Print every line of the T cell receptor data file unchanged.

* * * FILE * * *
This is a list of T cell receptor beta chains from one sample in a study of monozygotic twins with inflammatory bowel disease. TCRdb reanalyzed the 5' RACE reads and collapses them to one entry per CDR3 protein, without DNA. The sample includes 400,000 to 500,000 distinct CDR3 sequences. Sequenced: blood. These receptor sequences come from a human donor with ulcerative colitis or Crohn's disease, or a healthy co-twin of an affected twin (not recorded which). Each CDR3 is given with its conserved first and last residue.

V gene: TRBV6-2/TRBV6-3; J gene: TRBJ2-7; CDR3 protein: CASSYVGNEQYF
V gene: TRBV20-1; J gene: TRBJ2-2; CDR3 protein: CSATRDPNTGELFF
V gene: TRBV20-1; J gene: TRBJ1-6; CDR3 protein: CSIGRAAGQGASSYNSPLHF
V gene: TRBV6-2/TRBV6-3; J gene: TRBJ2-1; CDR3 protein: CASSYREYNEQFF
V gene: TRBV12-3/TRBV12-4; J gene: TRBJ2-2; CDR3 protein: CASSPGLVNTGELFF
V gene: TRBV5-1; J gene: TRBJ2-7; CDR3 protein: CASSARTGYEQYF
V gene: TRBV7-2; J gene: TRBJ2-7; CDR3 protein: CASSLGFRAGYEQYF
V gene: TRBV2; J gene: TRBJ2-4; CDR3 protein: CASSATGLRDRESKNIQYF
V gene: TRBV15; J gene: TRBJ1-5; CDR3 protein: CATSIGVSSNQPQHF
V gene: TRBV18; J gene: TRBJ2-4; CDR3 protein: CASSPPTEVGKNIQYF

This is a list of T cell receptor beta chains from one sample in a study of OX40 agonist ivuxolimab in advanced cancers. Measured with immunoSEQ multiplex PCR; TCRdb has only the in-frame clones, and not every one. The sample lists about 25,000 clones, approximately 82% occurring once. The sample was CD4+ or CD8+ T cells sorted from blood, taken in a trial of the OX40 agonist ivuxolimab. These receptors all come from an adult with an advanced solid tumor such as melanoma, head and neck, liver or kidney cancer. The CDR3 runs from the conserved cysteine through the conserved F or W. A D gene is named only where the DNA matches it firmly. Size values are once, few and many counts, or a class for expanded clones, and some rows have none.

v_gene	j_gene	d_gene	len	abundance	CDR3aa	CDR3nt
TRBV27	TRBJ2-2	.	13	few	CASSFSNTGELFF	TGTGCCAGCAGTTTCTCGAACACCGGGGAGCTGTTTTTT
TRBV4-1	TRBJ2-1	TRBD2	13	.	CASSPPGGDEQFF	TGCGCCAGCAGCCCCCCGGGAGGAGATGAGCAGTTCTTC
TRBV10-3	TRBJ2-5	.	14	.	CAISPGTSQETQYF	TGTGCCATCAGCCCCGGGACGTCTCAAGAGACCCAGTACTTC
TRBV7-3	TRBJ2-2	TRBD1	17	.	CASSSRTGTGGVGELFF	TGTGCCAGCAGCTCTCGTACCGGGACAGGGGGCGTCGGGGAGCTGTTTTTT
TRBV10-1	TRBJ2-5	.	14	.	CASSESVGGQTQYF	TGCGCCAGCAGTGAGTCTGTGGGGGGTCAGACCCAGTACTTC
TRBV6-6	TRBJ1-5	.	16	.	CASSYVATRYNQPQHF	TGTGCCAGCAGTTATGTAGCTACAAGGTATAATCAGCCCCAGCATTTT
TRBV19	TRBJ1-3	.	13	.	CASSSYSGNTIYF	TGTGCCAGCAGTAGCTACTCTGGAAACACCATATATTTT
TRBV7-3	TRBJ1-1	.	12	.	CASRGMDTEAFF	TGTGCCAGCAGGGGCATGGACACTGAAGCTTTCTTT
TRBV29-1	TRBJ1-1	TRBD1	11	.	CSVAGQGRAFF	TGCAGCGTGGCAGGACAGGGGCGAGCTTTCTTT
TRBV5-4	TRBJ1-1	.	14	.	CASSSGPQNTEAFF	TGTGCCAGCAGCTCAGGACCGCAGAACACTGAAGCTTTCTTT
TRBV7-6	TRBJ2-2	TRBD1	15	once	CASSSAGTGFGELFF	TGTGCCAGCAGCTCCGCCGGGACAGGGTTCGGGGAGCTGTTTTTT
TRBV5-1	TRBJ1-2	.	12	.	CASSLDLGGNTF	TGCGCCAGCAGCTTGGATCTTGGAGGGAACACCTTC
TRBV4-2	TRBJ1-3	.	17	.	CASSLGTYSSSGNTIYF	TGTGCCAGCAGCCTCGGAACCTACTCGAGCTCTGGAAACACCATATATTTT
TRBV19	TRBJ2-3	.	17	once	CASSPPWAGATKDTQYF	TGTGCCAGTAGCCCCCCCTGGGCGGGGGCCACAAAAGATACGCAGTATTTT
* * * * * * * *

This is a list of T cell receptor beta chains from one sample in a study of monozygotic twins with inflammatory bowel disease. TCRdb reanalyzed the 5' RACE reads and collapses them to one entry per CDR3 protein, without DNA. The sample includes 400,000 to 500,000 distinct CDR3 sequences. Sequenced: blood. These receptor sequences come from a human donor with ulcerative colitis or Crohn's disease, or a healthy co-twin of an affected twin (not recorded which). Each CDR3 is given with its conserved first and last residue.

V gene: TRBV6-2/TRBV6-3; J gene: TRBJ2-7; CDR3 protein: CASSYVGNEQYF
V gene: TRBV20-1; J gene: TRBJ2-2; CDR3 protein: CSATRDPNTGELFF
V gene: TRBV20-1; J gene: TRBJ1-6; CDR3 protein: CSIGRAAGQGASSYNSPLHF
V gene: TRBV6-2/TRBV6-3; J gene: TRBJ2-1; CDR3 protein: CASSYREYNEQFF
V gene: TRBV12-3/TRBV12-4; J gene: TRBJ2-2; CDR3 protein: CASSPGLVNTGELFF
V gene: TRBV5-1; J gene: TRBJ2-7; CDR3 protein: CASSARTGYEQYF
V gene: TRBV7-2; J gene: TRBJ2-7; CDR3 protein: CASSLGFRAGYEQYF
V gene: TRBV2; J gene: TRBJ2-4; CDR3 protein: CASSATGLRDRESKNIQYF
V gene: TRBV15; J gene: TRBJ1-5; CDR3 protein: CATSIGVSSNQPQHF
V gene: TRBV18; J gene: TRBJ2-4; CDR3 protein: CASSPPTEVGKNIQYF

This is a list of T cell receptor beta chains from one sample in a study of OX40 agonist ivuxolimab in advanced cancers. Measured with immunoSEQ multiplex PCR; TCRdb has only the in-frame clones, and not every one. The sample lists about 25,000 clones, approximately 82% occurring once. The sample was CD4+ or CD8+ T cells sorted from blood, taken in a trial of the OX40 agonist ivuxolimab. These receptors all come from an adult with an advanced solid tumor such as melanoma, head and neck, liver or kidney cancer. The CDR3 runs from the conserved cysteine through the conserved F or W. A D gene is named only where the DNA matches it firmly. Size values are once, few and many counts, or a class for expanded clones, and some rows have none.

v_gene	j_gene	d_gene	len	abundance	CDR3aa	CDR3nt
TRBV27	TRBJ2-2	.	13	few	CASSFSNTGELFF	TGTGCCAGCAGTTTCTCGAACACCGGGGAGCTGTTTTTT
TRBV4-1	TRBJ2-1	TRBD2	13	.	CASSPPGGDEQFF	TGCGCCAGCAGCCCCCCGGGAGGAGATGAGCAGTTCTTC
TRBV10-3	TRBJ2-5	.	14	.	CAISPGTSQETQYF	TGTGCCATCAGCCCCGGGACGTCTCAAGAGACCCAGTACTTC
TRBV7-3	TRBJ2-2	TRBD1	17	.	CASSSRTGTGGVGELFF	TGTGCCAGCAGCTCTCGTACCGGGACAGGGGGCGTCGGGGAGCTGTTTTTT
TRBV10-1	TRBJ2-5	.	14	.	CASSESVGGQTQYF	TGCGCCAGCAGTGAGTCTGTGGGGGGTCAGACCCAGTACTTC
TRBV6-6	TRBJ1-5	.	16	.	CASSYVATRYNQPQHF	TGTGCCAGCAGTTATGTAGCTACAAGGTATAATCAGCCCCAGCATTTT
TRBV19	TRBJ1-3	.	13	.	CASSSYSGNTIYF	TGTGCCAGCAGTAGCTACTCTGGAAACACCATATATTTT
TRBV7-3	TRBJ1-1	.	12	.	CASRGMDTEAFF	TGTGCCAGCAGGGGCATGGACACTGAAGCTTTCTTT
TRBV29-1	TRBJ1-1	TRBD1	11	.	CSVAGQGRAFF	TGCAGCGTGGCAGGACAGGGGCGAGCTTTCTTT
TRBV5-4	TRBJ1-1	.	14	.	CASSSGPQNTEAFF	TGTGCCAGCAGCTCAGGACCGCAGAACACTGAAGCTTTCTTT
TRBV7-6	TRBJ2-2	TRBD1	15	once	CASSSAGTGFGELFF	TGTGCCAGCAGCTCCGCCGGGACAGGGTTCGGGGAGCTGTTTTTT
TRBV5-1	TRBJ1-2	.	12	.	CASSLDLGGNTF	TGCGCCAGCAGCTTGGATCTTGGAGGGAACACCTTC
TRBV4-2	TRBJ1-3	.	17	.	CASSLGTYSSSGNTIYF	TGTGCCAGCAGCCTCGGAACCTACTCGAGCTCTGGAAACACCATATATTTT
TRBV19	TRBJ2-3	.	17	once	CASSPPWAGATKDTQYF	TGTGCCAGTAGCCCCCCCTGGGCGGGGGCCACAAAAGATACGCAGTATTTT